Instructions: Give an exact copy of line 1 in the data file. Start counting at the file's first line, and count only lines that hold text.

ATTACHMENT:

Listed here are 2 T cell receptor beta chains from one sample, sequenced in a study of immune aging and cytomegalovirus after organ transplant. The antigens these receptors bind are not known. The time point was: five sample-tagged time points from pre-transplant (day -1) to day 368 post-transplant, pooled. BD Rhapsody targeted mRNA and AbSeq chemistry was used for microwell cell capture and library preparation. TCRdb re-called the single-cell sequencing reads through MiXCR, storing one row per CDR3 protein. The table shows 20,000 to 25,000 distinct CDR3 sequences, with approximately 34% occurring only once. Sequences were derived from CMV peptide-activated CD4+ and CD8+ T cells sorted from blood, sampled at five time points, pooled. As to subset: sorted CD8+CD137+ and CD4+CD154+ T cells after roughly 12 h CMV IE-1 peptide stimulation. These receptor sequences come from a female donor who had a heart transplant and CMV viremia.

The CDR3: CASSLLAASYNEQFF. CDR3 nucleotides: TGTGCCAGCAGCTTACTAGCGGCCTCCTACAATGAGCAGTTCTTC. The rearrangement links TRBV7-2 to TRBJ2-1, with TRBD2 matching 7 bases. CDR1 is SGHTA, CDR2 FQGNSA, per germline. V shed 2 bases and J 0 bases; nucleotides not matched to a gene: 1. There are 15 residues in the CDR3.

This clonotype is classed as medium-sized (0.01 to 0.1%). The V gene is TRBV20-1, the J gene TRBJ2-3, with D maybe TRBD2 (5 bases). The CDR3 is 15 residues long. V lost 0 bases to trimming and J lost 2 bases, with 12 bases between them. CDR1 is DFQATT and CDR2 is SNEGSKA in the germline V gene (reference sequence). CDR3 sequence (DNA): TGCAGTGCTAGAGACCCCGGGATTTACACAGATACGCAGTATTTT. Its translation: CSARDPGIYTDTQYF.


Listed here are 2 T cell receptor beta chains from one sample, sequenced in a study of immune aging and cytomegalovirus after organ transplant. The antigens these receptors bind are not known. The time point was: five sample-tagged time points from pre-transplant (day -1) to day 368 post-transplant, pooled. BD Rhapsody targeted mRNA and AbSeq chemistry was used for microwell cell capture and library preparation. TCRdb re-called the single-cell sequencing reads through MiXCR, storing one row per CDR3 protein. The table shows 20,000 to 25,000 distinct CDR3 sequences, with approximately 34% occurring only once. Sequences were derived from CMV peptide-activated CD4+ and CD8+ T cells sorted from blood, sampled at five time points, pooled. As to subset: sorted CD8+CD137+ and CD4+CD154+ T cells after roughly 12 h CMV IE-1 peptide stimulation. These receptor sequences come from a female donor who had a heart transplant and CMV viremia.